Writing process

How we learned to be more tolerant of continuity errors in books

Ghost horses, for reasons which will become clear in the post.

Recently, Sherylyn was reading a book, where halfway through, the protagonist’s horse dies.

That’s fine—well, not fine really, but these things happen in stories—except that, some chapters on, the protagonist is back riding that same horse, and continues to ride it for the rest of the novel.

Books with errors like these take you out of the story.  We’ve both been known to stop reading when errors like this happen.  This time, Sherylyn just shrugged, and kept reading.

“Sure,” she said.  “The horse is supposed to be dead, but it’s easy to make a mistake like that. And I’m enjoying the story.”

Since we got published, we’re a lot more forgiving of continuity errors in books.

We’ve made a few of our own.  One particularly egregious one in Linesman—or it might have been Alliance—that nearly slipped through was where Ean and company were attacked by a ship that had been destroyed many pages earlier. That got picked up by the copy editor.

Thank goodness for copy editors, is all I can say.

The thing is, when you’re editing, especially when you’re editing to a deadline, you can make mistakes.  Unless you’re a really organised writer (sad to say, not us yet) you’ve read the book so many times you just can’t, possibly, read the whole thing through once more. Or if you do read it through, you’re reading what you expect to see, not what’s really on the page.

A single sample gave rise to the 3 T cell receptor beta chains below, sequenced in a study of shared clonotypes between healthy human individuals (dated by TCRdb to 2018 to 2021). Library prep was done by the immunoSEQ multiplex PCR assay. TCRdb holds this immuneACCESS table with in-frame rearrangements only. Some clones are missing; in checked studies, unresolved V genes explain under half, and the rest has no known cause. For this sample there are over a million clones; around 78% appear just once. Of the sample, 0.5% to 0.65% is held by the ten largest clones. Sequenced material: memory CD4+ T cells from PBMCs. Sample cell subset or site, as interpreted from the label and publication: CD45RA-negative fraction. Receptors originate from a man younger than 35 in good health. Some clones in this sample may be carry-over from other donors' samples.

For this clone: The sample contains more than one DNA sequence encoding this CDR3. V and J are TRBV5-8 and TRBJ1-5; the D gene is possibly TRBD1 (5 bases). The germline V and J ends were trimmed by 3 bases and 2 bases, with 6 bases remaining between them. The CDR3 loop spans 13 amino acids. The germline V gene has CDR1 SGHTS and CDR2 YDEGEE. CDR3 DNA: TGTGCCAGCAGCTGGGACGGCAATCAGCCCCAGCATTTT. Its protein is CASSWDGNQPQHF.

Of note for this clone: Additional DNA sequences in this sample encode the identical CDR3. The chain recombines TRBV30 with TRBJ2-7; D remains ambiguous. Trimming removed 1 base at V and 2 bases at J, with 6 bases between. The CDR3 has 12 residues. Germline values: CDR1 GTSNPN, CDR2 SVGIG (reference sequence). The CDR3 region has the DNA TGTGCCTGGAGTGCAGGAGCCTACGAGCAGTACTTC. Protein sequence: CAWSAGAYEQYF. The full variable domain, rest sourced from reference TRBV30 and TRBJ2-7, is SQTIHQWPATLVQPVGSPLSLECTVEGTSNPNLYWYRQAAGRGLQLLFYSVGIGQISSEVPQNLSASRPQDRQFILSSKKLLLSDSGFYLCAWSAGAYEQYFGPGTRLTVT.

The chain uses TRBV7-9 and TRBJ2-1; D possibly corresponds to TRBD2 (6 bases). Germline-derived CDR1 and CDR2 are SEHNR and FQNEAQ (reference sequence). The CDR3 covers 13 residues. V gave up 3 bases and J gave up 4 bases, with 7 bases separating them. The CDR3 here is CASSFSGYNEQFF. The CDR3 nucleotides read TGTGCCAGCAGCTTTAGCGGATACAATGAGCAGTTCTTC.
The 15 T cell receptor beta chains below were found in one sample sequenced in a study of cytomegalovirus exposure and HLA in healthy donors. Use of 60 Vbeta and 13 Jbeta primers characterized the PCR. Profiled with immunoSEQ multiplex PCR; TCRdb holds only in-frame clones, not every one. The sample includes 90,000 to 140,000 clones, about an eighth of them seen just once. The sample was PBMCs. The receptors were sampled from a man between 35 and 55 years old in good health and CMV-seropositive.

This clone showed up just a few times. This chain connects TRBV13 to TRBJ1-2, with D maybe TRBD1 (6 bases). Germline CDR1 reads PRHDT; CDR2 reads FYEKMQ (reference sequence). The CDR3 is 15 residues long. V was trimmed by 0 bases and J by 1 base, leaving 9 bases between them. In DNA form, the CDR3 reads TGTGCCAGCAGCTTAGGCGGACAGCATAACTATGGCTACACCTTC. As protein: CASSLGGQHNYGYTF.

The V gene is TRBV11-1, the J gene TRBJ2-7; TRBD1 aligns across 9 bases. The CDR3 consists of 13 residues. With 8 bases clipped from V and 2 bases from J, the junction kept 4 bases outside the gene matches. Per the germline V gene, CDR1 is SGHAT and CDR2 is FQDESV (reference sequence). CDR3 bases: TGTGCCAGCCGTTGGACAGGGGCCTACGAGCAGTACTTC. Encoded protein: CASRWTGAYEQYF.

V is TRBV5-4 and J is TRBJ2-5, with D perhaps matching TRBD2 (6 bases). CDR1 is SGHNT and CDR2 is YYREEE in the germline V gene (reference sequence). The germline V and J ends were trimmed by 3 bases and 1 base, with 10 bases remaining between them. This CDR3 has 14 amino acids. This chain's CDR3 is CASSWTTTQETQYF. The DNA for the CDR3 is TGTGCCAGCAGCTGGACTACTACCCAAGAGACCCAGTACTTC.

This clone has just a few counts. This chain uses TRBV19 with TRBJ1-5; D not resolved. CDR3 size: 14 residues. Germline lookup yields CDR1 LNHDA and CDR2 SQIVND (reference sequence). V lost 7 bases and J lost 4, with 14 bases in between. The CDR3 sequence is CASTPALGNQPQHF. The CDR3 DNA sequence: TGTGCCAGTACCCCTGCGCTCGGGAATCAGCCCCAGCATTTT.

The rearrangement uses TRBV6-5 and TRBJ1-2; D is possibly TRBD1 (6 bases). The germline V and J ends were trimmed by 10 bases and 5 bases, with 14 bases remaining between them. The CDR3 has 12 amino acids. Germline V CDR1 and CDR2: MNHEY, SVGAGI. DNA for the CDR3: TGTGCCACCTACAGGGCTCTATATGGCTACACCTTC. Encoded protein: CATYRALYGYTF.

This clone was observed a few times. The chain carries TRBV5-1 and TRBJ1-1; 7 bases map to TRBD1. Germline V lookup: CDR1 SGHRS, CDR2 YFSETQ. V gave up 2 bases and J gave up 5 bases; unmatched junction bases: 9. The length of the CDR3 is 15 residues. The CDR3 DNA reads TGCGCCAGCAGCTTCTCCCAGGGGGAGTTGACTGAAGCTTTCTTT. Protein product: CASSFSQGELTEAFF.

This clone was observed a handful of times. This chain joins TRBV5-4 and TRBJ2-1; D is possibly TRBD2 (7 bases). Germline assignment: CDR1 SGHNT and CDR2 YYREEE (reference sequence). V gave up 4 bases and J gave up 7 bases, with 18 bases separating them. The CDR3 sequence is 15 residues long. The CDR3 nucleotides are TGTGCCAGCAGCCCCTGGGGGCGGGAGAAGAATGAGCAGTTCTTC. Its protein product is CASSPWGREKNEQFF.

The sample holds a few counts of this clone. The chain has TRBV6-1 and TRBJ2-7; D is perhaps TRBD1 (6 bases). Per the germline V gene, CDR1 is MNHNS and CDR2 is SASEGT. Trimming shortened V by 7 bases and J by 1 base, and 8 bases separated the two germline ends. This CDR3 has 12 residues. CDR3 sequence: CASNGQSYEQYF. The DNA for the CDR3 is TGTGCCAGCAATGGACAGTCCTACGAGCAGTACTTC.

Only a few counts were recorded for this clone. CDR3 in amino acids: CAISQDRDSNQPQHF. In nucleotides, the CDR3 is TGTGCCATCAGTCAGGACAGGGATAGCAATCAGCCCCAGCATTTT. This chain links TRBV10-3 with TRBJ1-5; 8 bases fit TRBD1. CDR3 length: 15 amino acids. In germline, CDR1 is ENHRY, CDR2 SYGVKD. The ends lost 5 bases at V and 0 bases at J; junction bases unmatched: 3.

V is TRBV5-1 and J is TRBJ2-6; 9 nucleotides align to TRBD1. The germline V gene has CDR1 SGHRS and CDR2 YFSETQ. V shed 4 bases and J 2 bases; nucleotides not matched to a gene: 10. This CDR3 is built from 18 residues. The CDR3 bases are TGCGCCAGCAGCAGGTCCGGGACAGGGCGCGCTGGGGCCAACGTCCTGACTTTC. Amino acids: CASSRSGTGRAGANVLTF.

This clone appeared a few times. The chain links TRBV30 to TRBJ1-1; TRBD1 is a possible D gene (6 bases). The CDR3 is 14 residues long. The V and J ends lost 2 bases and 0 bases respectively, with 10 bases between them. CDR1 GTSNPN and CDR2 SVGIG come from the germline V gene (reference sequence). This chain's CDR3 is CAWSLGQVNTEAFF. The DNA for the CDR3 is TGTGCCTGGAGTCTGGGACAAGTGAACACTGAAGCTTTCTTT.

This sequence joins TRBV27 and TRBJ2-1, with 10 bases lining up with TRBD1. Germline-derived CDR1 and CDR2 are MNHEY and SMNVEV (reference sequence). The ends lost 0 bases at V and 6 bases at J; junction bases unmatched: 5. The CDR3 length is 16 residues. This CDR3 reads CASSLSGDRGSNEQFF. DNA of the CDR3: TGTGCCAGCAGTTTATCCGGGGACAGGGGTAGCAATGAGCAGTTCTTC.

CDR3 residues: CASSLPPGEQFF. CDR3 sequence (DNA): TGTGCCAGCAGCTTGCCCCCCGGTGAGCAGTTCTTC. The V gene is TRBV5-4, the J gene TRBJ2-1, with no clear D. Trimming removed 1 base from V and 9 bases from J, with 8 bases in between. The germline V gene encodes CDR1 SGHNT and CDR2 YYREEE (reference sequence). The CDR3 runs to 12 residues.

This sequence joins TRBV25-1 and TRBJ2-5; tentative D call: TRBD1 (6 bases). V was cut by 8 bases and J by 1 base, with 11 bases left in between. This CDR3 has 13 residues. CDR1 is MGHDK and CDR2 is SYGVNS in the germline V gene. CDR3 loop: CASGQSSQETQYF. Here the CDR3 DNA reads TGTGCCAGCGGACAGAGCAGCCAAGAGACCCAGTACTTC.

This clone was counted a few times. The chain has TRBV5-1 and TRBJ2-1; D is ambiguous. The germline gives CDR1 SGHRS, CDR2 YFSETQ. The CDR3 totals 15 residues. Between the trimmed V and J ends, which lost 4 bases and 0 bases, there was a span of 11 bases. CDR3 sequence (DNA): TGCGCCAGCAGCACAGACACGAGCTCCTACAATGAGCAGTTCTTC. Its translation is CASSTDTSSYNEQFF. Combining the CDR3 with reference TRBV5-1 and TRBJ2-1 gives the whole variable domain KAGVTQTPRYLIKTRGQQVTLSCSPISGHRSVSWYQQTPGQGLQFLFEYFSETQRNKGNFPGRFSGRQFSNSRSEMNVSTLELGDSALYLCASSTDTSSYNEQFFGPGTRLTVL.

There’s one place for errors to creep in.

A beta read will pick them up, or your own reread after you have put the book aside for a while. If you have the time.  But what if you’re making edits as a result of the beta read?

Another place for errors to creep in is in the edits you do after you send your finished story away, and your editor letter comes back, with notes and recommendations for changes.  We have this mad scramble to make the changes in the time given.  We don’t know about other writers, but we move chunks of the book around at this time. And we often add scenes. Like maybe, an extra fight.  Which is how we ended up with Ean being chased by a spaceship that had been destroyed earlier.

You’re doing this to a deadline, too.  While you try your hardest to fix every single issue that your changes have introduced, you’re always rushed, you’re on a deadline, and you’re too close to the work.

That’s why we’re so grateful for those second and third editing eyes at the publisher.

And why we’re more tolerant nowadays of continuity errors that once would have thrown us out of a story.  Especially on a writer’s earlier books.  We don’t like them, and work hard to avoid them, but they are so easy to miss.

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